to 1.764 acres and revised estimates as desired by the Revenue department were
sent on 7-3-1972. This estimate amounted to Rs. 4,18,642 55 and was sent
through the A.D.M's letter on 8-3-1972. The Home Department by their letter
dated 11-3-1972 sanctioned the aforesaid estimate. Thereafter, the Government
indicated to the Collector that an award might be passed for acquiring 1.764
acres of land. These facts apart from negativing the allegations of criminal
conduct against the respondents demonstrably prove the untruth of the
circumstance relied upon in the charge-sheet, namely, that unless the
respondent No. 1 and 2 acted in concert and conspiracy with each other,
respondent No. 1 could not have known the exact figure of the compensation to
be awarded to him. In this connection, reliance was placed on a letter written
by respondent No. 1 to the Vigilance officer, L. S. Darbari on 15th March, 1972
where he had mentioned that as Karta of the H.U.F. he would be getting a
compensation of Rs. 4,18,642.55 which is to be paid to him on the 10th March,
1972 and it was argued that unless the two respondents were in league with each
other how could respondent No. 1 get these details. We are, however, unable to
agree with this contention.
239 We have already mentioned that a fresh
estimate for 1.764 acres was prepared and the total compensation was Rs.
4,18,642.55 as only the Raiyyati or the lessee's interest was proposed to be
acquired and this letter was sent to the Government for sanction and the
estimate was sanctioned on 11-3-1972. It was contended that no notice was given
to the Khasmahal department, so that the Government could claim compensation of
the proprietary interest. It is obvious that what has been acquired in the
present case is merely the Raiyyati or the lessee's interest and as the
proprietary interest vests in the Government itself, there is no question of
either acquiring or claiming compensation for the interest of the Government.
In the case of Collector of Bombay v. Nusserwanji Rattanji Mistri & Ors.(1)
this Court observed as follows:- "If the Government has itself an interest
in the land, it has only to acquire the other interests outstanding therein, so
that it might be in a position to pass it on absolutely for public user.....................
When Government possesses an interest in land which is the subject of
acquisition under the Act, that interest is itself outside such acquisition,
because there can be no question of Government acquiring what is its own. An
investigation into the nature and value of that interest will no doubt be
necessary for determining the compensation payable for the interest outstanding
in the claimants, but that would not make it the subject of acquisition".
To the same effect is a later decision of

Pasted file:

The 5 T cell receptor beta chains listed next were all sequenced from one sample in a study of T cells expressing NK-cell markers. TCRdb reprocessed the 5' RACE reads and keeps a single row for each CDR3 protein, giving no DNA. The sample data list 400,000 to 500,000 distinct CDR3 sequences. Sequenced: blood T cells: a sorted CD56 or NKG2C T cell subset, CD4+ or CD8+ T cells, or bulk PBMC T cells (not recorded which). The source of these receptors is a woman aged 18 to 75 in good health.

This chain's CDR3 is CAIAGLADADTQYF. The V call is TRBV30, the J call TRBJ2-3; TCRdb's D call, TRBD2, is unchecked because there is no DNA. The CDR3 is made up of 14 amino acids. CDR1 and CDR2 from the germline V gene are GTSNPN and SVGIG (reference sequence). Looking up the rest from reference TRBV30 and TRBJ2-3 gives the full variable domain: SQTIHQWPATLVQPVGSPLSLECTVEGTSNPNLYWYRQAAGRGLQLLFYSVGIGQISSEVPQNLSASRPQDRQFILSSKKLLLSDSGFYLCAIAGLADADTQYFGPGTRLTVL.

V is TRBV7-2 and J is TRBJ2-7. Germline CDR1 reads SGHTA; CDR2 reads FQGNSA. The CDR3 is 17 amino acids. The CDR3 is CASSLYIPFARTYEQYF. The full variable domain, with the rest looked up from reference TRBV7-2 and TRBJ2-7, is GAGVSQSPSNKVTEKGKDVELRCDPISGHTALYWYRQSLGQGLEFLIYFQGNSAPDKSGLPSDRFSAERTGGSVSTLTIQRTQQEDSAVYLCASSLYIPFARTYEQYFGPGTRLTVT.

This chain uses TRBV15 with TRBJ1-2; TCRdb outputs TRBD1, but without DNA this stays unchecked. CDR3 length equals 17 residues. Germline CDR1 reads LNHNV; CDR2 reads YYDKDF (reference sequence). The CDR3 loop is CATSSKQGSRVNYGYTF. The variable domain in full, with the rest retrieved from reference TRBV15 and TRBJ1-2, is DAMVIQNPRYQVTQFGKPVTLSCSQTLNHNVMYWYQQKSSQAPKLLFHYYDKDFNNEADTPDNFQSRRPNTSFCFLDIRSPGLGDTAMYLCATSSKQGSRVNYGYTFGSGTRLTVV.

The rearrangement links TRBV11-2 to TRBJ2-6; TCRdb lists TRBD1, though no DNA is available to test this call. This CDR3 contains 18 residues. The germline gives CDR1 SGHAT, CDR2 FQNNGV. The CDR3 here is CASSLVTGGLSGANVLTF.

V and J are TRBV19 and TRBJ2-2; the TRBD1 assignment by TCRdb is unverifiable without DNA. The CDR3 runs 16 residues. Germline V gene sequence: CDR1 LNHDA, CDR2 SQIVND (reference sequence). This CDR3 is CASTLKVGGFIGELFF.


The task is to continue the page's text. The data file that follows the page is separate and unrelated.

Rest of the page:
this Court in the case of The Special Land Acquisition Officer, Hosanagar v. K.
S. Ramachandra Rao & ors.(1) where this Court observed as follows:-
"Mr. M. Veerappa, the learned counsel for the State of Mysore, contends
that the Land Acquisition officer had not assessed the compensation payable for
the rights of the respondents in the land acquired ..
.......We have gone through the Award made by
the Land Acquisition officer. The Land Acquisition officer appears to have
valued the rights of the respondents in the lands acquired. Whether the
valuation made by him is correct or not cannot be gone into these
proceedings." As the appellant was naturally interested in finalising the
deal as quickly as possible, there could be no difficulty in finding out the
estimates which had been sanctioned a week before respondent No. 1 wrote the
letter to the Vigilance Department. This fact proves the bona-fide rather than
any wrongful conduct on the part of respondent No. 1 which may lead to an
adverse inference being drawn against him.
Finally, it was argued that what was acquired
by the Government was merely the lessee's interest, but the respondent No. 1
appears to have got compensation as the owner. This is factually incorrect. We
have already referred to the circumstances which clearly show that the
Government was fully aware that it was only the lessee's interest which was
being acquired and even the fresh estimate for Rs. 4,18,642. 55, which was sent
to the Government was shown as representing the Raiyyati interest. Mr. Agarwala
appearing for the respondents fairly conceded that having regard to the nature,
character and situation of the land, it could not be said that the amount of
compensation awarded did not represent the market value of the lessee's
interest of the land.
On the other hand, in the counter-affidavit
at page 87 of the paper book, it has been alleged that 16 sale-deeds executed
during the year 1970 and sale-deeds executed during the year 1971 pertaining to
the village in question were acquired at the rates varying from Rs. 42,165 to
750,000. The High Court has also pointed out that the records before the Trial
Judge show that the Collector Vijayasekharan had valued the land at the rate of
Rs. 1.70 lakhs per acre as far back 1: as 3-2-1970 and if two years later the
valuation was raised to Rs. 2 lakhs it cannot be said that the land was in any
Lastly, there does not appear to be any legal
evidence to show any; meeting of mind between respondentís No. 1 and 2 at any
time. Although the Collector at the time of the acquisition was a distant
relation of respondent No. 1 he had himself slashed down the rate of
compensation recommended by the Revenue officer from Rs. 2,10,000 to Rs. 2,00,000
and it was never suggested by the prosecution that the Collector was in any way
a party to the aforesaid conspiracy.
For these reasons, therefore, we find
ourselves in complete agreement with the view taken by the High Court that
there was no sufficient ground for trying the accused in the instant case.
Moreover, this Court could be most reluctant to interfere with concurrent
findings of the two courts in the absence of any special circumstances.
For the reasons given above, the judgment of
the High Court is affirmed and the appeal is dismissed.
M.R. Appeal dismissed.